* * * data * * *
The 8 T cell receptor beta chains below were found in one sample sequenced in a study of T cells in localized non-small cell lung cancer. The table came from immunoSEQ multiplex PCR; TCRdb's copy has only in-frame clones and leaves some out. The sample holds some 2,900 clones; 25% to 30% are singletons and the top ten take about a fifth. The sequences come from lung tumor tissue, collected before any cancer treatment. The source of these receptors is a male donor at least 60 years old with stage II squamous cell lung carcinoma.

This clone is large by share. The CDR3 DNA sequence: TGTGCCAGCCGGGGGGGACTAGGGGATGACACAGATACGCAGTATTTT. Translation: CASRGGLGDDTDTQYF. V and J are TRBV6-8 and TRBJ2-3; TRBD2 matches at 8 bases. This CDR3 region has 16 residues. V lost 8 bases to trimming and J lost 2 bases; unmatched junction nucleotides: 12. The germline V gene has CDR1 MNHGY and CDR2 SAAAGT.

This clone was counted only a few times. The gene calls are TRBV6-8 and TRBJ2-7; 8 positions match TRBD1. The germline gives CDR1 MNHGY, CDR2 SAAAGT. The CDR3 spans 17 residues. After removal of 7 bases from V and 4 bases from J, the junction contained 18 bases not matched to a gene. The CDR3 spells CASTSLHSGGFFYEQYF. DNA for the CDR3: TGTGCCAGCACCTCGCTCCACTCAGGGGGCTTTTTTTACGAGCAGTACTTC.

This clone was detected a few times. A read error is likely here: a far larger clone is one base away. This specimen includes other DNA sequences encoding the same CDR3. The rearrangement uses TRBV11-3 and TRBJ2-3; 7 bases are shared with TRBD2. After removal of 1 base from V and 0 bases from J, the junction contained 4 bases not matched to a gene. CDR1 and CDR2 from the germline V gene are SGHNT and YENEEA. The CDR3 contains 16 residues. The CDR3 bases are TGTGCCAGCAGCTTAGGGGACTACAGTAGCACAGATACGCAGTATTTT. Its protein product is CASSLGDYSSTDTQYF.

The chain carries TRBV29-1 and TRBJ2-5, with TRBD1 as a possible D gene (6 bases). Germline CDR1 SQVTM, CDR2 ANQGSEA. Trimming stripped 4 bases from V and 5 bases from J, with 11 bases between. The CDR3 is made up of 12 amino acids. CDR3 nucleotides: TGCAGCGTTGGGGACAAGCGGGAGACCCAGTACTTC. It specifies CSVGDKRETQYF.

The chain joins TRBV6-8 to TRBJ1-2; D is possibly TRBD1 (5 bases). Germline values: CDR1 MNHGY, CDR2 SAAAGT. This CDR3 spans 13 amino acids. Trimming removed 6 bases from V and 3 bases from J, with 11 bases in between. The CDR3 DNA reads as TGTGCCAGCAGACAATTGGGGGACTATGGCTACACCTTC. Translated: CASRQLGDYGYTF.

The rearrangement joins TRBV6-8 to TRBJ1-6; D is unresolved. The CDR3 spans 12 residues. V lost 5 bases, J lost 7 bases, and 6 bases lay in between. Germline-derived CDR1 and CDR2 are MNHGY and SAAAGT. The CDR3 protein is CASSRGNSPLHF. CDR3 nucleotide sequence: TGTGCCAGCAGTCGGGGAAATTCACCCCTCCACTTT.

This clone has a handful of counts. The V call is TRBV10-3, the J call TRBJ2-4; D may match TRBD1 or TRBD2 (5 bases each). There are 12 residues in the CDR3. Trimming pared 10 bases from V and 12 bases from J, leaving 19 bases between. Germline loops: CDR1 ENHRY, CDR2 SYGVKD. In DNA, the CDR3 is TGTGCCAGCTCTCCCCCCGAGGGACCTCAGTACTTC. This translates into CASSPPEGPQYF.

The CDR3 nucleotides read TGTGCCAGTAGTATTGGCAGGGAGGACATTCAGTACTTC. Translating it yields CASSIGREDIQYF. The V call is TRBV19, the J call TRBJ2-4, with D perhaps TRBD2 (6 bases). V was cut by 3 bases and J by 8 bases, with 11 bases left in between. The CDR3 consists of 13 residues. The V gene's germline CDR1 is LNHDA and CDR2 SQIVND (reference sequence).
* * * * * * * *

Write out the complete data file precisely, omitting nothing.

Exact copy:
The 8 T cell receptor beta chains below were found in one sample sequenced in a study of T cells in localized non-small cell lung cancer. The table came from immunoSEQ multiplex PCR; TCRdb's copy has only in-frame clones and leaves some out. The sample holds some 2,900 clones; 25% to 30% are singletons and the top ten take about a fifth. The sequences come from lung tumor tissue, collected before any cancer treatment. The source of these receptors is a male donor at least 60 years old with stage II squamous cell lung carcinoma.

This clone is large by share. The CDR3 DNA sequence: TGTGCCAGCCGGGGGGGACTAGGGGATGACACAGATACGCAGTATTTT. Translation: CASRGGLGDDTDTQYF. V and J are TRBV6-8 and TRBJ2-3; TRBD2 matches at 8 bases. This CDR3 region has 16 residues. V lost 8 bases to trimming and J lost 2 bases; unmatched junction nucleotides: 12. The germline V gene has CDR1 MNHGY and CDR2 SAAAGT.

This clone was counted only a few times. The gene calls are TRBV6-8 and TRBJ2-7; 8 positions match TRBD1. The germline gives CDR1 MNHGY, CDR2 SAAAGT. The CDR3 spans 17 residues. After removal of 7 bases from V and 4 bases from J, the junction contained 18 bases not matched to a gene. The CDR3 spells CASTSLHSGGFFYEQYF. DNA for the CDR3: TGTGCCAGCACCTCGCTCCACTCAGGGGGCTTTTTTTACGAGCAGTACTTC.

This clone was detected a few times. A read error is likely here: a far larger clone is one base away. This specimen includes other DNA sequences encoding the same CDR3. The rearrangement uses TRBV11-3 and TRBJ2-3; 7 bases are shared with TRBD2. After removal of 1 base from V and 0 bases from J, the junction contained 4 bases not matched to a gene. CDR1 and CDR2 from the germline V gene are SGHNT and YENEEA. The CDR3 contains 16 residues. The CDR3 bases are TGTGCCAGCAGCTTAGGGGACTACAGTAGCACAGATACGCAGTATTTT. Its protein product is CASSLGDYSSTDTQYF.

The chain carries TRBV29-1 and TRBJ2-5, with TRBD1 as a possible D gene (6 bases). Germline CDR1 SQVTM, CDR2 ANQGSEA. Trimming stripped 4 bases from V and 5 bases from J, with 11 bases between. The CDR3 is made up of 12 amino acids. CDR3 nucleotides: TGCAGCGTTGGGGACAAGCGGGAGACCCAGTACTTC. It specifies CSVGDKRETQYF.

The chain joins TRBV6-8 to TRBJ1-2; D is possibly TRBD1 (5 bases). Germline values: CDR1 MNHGY, CDR2 SAAAGT. This CDR3 spans 13 amino acids. Trimming removed 6 bases from V and 3 bases from J, with 11 bases in between. The CDR3 DNA reads as TGTGCCAGCAGACAATTGGGGGACTATGGCTACACCTTC. Translated: CASRQLGDYGYTF.

The rearrangement joins TRBV6-8 to TRBJ1-6; D is unresolved. The CDR3 spans 12 residues. V lost 5 bases, J lost 7 bases, and 6 bases lay in between. Germline-derived CDR1 and CDR2 are MNHGY and SAAAGT. The CDR3 protein is CASSRGNSPLHF. CDR3 nucleotide sequence: TGTGCCAGCAGTCGGGGAAATTCACCCCTCCACTTT.

This clone has a handful of counts. The V call is TRBV10-3, the J call TRBJ2-4; D may match TRBD1 or TRBD2 (5 bases each). There are 12 residues in the CDR3. Trimming pared 10 bases from V and 12 bases from J, leaving 19 bases between. Germline loops: CDR1 ENHRY, CDR2 SYGVKD. In DNA, the CDR3 is TGTGCCAGCTCTCCCCCCGAGGGACCTCAGTACTTC. This translates into CASSPPEGPQYF.

The CDR3 nucleotides read TGTGCCAGTAGTATTGGCAGGGAGGACATTCAGTACTTC. Translating it yields CASSIGREDIQYF. The V call is TRBV19, the J call TRBJ2-4, with D perhaps TRBD2 (6 bases). V was cut by 3 bases and J by 8 bases, with 11 bases left in between. The CDR3 consists of 13 residues. The V gene's germline CDR1 is LNHDA and CDR2 SQIVND (reference sequence).